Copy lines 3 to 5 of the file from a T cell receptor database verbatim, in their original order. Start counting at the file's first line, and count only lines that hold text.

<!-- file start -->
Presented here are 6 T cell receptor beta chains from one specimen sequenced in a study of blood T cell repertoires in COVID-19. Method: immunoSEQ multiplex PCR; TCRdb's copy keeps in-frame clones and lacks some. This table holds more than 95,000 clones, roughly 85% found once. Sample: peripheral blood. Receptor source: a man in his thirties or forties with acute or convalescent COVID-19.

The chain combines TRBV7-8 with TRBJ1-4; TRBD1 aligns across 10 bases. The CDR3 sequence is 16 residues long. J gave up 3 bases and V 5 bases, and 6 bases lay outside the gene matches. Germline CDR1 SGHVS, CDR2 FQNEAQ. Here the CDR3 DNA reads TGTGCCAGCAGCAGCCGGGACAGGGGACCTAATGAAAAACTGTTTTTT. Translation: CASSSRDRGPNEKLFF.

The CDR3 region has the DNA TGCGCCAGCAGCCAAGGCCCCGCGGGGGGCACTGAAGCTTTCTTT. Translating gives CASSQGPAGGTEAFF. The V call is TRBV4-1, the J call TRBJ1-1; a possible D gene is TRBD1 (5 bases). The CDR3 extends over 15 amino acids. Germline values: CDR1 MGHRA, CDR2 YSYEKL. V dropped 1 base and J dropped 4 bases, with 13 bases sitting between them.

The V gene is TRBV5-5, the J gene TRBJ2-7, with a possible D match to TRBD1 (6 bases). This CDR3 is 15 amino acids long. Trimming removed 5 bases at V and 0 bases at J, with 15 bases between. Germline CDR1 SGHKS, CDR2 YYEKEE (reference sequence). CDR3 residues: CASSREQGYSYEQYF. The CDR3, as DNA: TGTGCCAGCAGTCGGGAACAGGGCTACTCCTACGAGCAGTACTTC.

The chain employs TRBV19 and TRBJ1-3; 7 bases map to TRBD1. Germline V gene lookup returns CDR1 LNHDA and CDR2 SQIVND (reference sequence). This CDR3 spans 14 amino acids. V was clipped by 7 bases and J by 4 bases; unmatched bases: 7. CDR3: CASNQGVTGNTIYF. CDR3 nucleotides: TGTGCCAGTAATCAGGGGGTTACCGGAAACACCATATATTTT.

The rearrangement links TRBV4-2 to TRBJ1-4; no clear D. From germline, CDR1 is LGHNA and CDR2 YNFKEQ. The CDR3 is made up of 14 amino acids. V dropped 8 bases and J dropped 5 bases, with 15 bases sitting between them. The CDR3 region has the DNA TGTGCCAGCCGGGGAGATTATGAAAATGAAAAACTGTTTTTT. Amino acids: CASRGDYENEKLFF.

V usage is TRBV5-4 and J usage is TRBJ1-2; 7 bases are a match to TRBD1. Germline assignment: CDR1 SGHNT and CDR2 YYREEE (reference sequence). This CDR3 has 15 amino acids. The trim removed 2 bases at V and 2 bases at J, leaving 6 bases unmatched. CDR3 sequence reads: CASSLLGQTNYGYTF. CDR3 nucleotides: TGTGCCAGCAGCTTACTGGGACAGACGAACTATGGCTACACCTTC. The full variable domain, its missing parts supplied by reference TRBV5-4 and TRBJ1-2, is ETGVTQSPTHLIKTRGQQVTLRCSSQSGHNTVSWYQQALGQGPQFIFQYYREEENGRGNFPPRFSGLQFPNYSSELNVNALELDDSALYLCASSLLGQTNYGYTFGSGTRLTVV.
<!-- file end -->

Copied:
The CDR3 region has the DNA TGCGCCAGCAGCCAAGGCCCCGCGGGGGGCACTGAAGCTTTCTTT. Translating gives CASSQGPAGGTEAFF. The V call is TRBV4-1, the J call TRBJ1-1; a possible D gene is TRBD1 (5 bases). The CDR3 extends over 15 amino acids. Germline values: CDR1 MGHRA, CDR2 YSYEKL. V dropped 1 base and J dropped 4 bases, with 13 bases sitting between them.

The V gene is TRBV5-5, the J gene TRBJ2-7, with a possible D match to TRBD1 (6 bases). This CDR3 is 15 amino acids long. Trimming removed 5 bases at V and 0 bases at J, with 15 bases between. Germline CDR1 SGHKS, CDR2 YYEKEE (reference sequence). CDR3 residues: CASSREQGYSYEQYF. The CDR3, as DNA: TGTGCCAGCAGTCGGGAACAGGGCTACTCCTACGAGCAGTACTTC.

The chain employs TRBV19 and TRBJ1-3; 7 bases map to TRBD1. Germline V gene lookup returns CDR1 LNHDA and CDR2 SQIVND (reference sequence). This CDR3 spans 14 amino acids. V was clipped by 7 bases and J by 4 bases; unmatched bases: 7. CDR3: CASNQGVTGNTIYF. CDR3 nucleotides: TGTGCCAGTAATCAGGGGGTTACCGGAAACACCATATATTTT.